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Wouldn't wanna be on this plane

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  • Wouldn't wanna be on this plane

    Friend just sent me this. Really makes you think twice about asking for a window seat.

    :shock:




    Here is the explanation of what is occurring in the photo.


    This is an interesting photo of a very rare event in today's world. The photographer was very lucky to catch this because the fire in the engine inlet resides there for only about a 1/20th of a second for each surge cycle. This is more than an engine fire as the title implies.

    This is typical of a low pressure compressor surge (backfire) where there are 1 to 3 successive "cannon shots" of fire balls spaced about 3/4 a second apart. This means the engine is operating in excess of 160,000 Horsepower and 1/40th of a second later all the Mach .70+ airflow reverses direction from inside the engine. It projects a fireball from the power generating core combustor of the engine out the front of the engine (surge phase). That fire ball is driven back into the engine (the point of this photo at about 1/3 of a second into the event cycle) by the forward speed of the aircraft and the residual inertia of the rotating fan. The airflow tries to re-establish normal direction in the engine at this point due to the rotating inertia of the engine rotors (recovery phase). Pratt & Rolls (this is a Rolls) engines may recover and operate at a reduced power level at this point.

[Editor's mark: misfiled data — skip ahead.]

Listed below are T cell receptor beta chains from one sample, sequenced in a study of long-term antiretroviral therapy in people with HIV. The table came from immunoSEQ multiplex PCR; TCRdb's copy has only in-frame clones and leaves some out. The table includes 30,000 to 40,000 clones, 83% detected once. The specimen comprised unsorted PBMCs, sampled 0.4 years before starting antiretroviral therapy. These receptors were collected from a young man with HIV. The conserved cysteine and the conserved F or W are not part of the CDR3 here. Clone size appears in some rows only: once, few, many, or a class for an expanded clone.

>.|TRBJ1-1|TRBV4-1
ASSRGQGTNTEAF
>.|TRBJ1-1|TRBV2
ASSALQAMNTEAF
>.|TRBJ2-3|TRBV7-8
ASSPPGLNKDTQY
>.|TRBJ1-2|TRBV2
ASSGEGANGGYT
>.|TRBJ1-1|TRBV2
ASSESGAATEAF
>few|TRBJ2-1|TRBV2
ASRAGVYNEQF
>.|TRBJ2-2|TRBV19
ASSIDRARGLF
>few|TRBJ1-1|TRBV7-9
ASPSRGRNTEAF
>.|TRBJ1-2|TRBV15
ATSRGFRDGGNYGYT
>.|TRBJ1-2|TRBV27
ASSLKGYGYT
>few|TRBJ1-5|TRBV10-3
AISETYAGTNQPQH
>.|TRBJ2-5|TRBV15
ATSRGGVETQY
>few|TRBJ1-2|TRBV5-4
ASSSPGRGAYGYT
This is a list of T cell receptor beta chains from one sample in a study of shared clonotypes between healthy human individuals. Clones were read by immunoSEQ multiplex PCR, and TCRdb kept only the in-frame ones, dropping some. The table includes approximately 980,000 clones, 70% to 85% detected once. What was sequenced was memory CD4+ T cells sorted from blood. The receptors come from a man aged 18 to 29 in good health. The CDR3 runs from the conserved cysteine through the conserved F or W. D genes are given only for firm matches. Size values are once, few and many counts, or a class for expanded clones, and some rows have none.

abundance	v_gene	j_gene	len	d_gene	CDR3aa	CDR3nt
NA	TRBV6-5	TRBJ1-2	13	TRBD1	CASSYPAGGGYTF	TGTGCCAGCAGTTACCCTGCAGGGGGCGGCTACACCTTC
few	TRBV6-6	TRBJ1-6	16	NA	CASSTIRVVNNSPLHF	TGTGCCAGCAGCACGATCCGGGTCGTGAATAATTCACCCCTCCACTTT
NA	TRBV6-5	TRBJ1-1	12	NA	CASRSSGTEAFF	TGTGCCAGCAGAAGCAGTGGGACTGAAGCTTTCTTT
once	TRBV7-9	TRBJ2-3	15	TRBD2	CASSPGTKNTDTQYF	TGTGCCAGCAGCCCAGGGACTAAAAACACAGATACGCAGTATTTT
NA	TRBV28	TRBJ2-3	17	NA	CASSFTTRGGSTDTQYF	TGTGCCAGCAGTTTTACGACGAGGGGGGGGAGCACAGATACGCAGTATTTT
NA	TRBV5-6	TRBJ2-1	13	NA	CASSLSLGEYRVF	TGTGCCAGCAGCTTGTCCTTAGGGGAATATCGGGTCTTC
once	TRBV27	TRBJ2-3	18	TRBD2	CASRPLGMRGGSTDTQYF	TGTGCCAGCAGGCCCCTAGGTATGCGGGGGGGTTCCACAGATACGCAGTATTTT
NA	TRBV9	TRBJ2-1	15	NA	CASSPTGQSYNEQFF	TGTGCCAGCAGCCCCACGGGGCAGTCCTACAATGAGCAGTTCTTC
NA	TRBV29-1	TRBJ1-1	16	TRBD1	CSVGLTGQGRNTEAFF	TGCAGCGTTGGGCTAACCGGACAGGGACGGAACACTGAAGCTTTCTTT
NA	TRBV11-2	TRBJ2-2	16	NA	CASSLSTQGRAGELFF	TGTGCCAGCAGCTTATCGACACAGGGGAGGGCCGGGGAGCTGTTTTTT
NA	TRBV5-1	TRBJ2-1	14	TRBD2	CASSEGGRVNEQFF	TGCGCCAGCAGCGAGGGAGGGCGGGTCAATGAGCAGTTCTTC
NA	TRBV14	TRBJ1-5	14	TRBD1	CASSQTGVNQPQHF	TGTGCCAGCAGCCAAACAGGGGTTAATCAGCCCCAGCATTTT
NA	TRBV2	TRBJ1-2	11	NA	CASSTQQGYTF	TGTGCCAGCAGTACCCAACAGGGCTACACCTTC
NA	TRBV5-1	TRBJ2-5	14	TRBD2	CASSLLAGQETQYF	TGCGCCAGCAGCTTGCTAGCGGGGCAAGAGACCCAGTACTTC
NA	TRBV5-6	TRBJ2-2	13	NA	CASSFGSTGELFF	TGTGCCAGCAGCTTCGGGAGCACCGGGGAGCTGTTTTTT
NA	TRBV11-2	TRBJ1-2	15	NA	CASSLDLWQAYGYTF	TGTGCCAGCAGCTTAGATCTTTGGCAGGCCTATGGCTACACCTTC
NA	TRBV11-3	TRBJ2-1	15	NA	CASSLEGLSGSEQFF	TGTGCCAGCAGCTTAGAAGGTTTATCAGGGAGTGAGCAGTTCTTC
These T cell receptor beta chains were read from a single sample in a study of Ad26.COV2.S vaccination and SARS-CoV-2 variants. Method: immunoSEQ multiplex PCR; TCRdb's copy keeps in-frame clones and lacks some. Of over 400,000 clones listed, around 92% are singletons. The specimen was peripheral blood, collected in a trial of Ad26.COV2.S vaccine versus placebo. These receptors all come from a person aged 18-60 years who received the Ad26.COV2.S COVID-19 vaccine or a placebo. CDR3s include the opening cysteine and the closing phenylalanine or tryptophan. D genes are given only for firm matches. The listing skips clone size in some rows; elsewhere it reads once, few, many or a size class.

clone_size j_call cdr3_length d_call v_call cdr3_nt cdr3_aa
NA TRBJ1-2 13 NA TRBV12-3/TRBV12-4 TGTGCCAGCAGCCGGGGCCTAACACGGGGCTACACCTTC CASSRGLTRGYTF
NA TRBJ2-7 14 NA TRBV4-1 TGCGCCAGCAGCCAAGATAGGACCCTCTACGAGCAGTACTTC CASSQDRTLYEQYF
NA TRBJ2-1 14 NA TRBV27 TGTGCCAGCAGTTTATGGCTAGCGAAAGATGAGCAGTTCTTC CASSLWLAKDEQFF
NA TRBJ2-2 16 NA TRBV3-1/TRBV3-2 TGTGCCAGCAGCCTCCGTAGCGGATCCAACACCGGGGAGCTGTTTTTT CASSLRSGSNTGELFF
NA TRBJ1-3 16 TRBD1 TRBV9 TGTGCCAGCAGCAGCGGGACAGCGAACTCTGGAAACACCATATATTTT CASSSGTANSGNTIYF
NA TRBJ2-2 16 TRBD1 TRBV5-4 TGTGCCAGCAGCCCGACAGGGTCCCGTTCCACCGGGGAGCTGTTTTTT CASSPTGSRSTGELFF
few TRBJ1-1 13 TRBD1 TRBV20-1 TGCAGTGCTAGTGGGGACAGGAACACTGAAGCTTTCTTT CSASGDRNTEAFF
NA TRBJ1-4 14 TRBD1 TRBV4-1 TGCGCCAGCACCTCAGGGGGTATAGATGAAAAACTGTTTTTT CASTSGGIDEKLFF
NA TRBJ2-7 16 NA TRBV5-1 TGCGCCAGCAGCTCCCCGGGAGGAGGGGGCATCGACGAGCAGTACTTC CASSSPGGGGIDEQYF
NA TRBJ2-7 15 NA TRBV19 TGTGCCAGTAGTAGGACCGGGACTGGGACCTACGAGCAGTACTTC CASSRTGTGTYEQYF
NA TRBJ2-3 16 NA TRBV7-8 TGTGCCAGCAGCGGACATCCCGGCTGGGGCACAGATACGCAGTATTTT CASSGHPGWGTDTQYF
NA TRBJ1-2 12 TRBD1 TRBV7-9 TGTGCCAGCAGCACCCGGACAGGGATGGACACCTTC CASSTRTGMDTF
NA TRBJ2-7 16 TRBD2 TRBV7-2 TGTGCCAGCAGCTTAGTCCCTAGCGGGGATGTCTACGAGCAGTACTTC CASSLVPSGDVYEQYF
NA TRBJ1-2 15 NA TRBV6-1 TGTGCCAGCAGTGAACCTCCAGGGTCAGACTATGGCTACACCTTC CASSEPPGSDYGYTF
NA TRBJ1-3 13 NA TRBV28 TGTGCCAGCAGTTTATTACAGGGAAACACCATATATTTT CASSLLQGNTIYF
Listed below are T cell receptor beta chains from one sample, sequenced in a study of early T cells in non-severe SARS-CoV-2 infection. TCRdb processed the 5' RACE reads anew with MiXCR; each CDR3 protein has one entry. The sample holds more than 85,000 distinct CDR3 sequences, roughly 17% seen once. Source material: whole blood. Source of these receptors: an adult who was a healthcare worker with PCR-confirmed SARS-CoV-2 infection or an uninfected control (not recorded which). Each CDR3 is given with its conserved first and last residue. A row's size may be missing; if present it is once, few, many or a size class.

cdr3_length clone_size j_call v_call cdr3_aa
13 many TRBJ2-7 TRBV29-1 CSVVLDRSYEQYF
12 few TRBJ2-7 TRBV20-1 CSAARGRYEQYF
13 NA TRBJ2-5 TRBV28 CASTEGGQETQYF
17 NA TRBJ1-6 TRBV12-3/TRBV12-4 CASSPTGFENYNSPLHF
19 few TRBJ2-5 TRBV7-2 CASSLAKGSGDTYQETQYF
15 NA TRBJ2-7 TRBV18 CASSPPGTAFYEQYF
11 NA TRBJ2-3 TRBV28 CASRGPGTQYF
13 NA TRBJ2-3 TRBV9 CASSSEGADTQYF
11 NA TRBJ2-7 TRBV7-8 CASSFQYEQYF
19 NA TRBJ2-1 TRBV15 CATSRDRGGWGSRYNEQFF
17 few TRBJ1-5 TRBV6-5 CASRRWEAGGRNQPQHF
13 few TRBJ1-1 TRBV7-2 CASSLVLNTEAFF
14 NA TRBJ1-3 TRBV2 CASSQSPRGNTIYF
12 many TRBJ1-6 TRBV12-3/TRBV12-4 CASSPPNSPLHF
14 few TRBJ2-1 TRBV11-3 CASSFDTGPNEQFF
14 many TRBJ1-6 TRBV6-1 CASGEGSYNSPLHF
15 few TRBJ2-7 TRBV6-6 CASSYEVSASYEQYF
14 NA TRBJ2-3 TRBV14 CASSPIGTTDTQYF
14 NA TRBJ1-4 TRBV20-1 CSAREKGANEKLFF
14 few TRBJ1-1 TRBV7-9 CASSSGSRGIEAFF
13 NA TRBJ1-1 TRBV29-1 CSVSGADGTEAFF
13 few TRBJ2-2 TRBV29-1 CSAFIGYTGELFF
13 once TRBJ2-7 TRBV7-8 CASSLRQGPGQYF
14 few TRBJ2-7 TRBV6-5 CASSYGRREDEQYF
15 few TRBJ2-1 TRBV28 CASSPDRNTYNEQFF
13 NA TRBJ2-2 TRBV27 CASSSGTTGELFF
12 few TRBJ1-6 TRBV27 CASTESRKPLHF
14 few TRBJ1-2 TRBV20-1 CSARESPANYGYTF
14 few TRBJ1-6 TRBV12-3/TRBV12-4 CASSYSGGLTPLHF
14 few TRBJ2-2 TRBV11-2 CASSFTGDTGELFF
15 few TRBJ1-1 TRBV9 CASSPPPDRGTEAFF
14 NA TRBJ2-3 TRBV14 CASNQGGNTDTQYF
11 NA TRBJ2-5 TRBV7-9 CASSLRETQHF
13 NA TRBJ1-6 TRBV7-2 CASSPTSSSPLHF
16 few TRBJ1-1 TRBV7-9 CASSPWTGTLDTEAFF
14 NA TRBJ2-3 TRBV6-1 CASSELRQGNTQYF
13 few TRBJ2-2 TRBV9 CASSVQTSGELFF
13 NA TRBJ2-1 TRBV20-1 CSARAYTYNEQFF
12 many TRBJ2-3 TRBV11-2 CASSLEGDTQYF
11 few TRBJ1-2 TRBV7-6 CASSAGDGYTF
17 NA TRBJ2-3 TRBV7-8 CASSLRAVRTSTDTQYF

But...

    If the engine has been damaged too much (e.g. broken blades & parts particularly light built GE engines), the airflow will not resume a normal path and the engine disintegrates. If the engine is only partially damaged, it will give you 1 or 2 more cannon shots 3/4 seconds apart before the engine completely disintegrates. Either path the engine takes, that is the almost complete loss of a $12M engine and a guaranteed sweeping job for the runway. The occupants seated next to the failed engine will be temporarily deaf in one ear and all the other cabin occupants will complain of ringing ears. The pilot will think the controls have "whip sawed" him as the forces of the airplane are redistributed and then he forces them back to where they should be. Looking from behind or in front of the airplane, it will appear to "swerve" to the airplane's left, dip the nose down and then slowly lumber into the air at a shallow angle on the remaining engine. With all of the messed up airflow paths, the ECS system will receive a big slug of raw fuel, partially burnt fuel & parts from the bleed system. The cabin will fill with a haze from the contaminated hot bleed air.

    Typical causes of this event are ingestion of a very large bird or object, thrown fan blade, bad engine control commands from the computer, a poorly maintained engine or an engine that has simply worn out.
    Old age and treachery will overcome youth and skill

  • #2
    im stickin too two wheels me thinks
    Every one has a story.....

    http://www.perthstreetbikes.com/foru...updates-82338/

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